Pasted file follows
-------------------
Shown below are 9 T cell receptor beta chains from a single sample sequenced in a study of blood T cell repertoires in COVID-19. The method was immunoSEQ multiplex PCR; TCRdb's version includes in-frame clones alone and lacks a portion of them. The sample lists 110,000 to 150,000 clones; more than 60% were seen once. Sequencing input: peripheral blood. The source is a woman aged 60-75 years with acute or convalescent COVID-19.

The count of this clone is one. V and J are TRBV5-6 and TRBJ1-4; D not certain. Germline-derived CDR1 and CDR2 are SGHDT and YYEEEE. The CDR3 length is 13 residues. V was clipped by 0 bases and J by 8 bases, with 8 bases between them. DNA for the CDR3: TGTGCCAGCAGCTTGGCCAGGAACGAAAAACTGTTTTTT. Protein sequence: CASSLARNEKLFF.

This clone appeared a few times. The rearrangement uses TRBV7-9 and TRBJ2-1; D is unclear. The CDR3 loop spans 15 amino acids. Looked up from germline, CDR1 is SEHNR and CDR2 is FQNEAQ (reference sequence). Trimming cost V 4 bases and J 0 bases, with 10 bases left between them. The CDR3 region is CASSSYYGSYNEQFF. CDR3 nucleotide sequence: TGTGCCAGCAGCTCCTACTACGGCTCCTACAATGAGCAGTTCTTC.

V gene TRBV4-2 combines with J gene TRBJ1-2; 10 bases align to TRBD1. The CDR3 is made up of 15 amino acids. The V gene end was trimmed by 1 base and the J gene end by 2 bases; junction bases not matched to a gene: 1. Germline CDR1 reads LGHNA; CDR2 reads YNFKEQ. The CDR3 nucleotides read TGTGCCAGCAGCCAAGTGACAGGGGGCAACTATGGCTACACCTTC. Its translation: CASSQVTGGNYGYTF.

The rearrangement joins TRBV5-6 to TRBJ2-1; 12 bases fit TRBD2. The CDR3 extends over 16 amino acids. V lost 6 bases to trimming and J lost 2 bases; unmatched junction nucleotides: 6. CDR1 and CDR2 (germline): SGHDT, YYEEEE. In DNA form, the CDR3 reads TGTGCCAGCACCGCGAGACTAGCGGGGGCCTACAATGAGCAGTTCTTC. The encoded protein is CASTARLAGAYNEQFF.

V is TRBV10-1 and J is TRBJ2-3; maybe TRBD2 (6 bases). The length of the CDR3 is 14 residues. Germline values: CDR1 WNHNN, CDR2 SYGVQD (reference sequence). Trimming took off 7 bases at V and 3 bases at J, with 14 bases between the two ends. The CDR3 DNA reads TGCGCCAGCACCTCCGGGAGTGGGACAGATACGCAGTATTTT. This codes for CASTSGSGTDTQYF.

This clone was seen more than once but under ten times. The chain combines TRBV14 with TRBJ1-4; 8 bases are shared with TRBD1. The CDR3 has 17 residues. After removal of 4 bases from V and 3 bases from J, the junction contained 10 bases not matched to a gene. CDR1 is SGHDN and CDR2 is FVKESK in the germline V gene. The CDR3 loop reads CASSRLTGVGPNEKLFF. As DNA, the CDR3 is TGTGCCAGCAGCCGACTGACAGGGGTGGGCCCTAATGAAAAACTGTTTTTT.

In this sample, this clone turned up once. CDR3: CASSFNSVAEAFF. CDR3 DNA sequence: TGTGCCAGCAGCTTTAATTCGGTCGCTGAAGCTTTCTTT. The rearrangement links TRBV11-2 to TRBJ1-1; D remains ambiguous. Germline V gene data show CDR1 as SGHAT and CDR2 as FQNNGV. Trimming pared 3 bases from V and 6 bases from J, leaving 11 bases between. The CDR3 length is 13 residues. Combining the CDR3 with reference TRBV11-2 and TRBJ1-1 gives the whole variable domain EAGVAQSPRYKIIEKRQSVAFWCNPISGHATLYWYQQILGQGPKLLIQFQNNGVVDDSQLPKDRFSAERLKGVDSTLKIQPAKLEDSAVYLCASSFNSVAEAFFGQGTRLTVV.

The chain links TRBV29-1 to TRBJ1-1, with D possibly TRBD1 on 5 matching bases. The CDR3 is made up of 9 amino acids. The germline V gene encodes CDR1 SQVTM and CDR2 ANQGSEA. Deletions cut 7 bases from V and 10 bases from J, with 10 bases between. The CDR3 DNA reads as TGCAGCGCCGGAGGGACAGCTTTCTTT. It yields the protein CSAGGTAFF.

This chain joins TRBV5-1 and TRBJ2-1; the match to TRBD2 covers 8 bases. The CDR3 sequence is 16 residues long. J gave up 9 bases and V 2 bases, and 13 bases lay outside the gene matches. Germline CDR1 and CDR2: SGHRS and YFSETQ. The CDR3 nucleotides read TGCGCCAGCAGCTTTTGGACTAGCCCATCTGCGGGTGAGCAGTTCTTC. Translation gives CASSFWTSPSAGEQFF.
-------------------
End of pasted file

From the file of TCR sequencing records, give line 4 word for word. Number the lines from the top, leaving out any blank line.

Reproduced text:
V gene TRBV4-2 combines with J gene TRBJ1-2; 10 bases align to TRBD1. The CDR3 is made up of 15 amino acids. The V gene end was trimmed by 1 base and the J gene end by 2 bases; junction bases not matched to a gene: 1. Germline CDR1 reads LGHNA; CDR2 reads YNFKEQ. The CDR3 nucleotides read TGTGCCAGCAGCCAAGTGACAGGGGGCAACTATGGCTACACCTTC. Its translation: CASSQVTGGNYGYTF.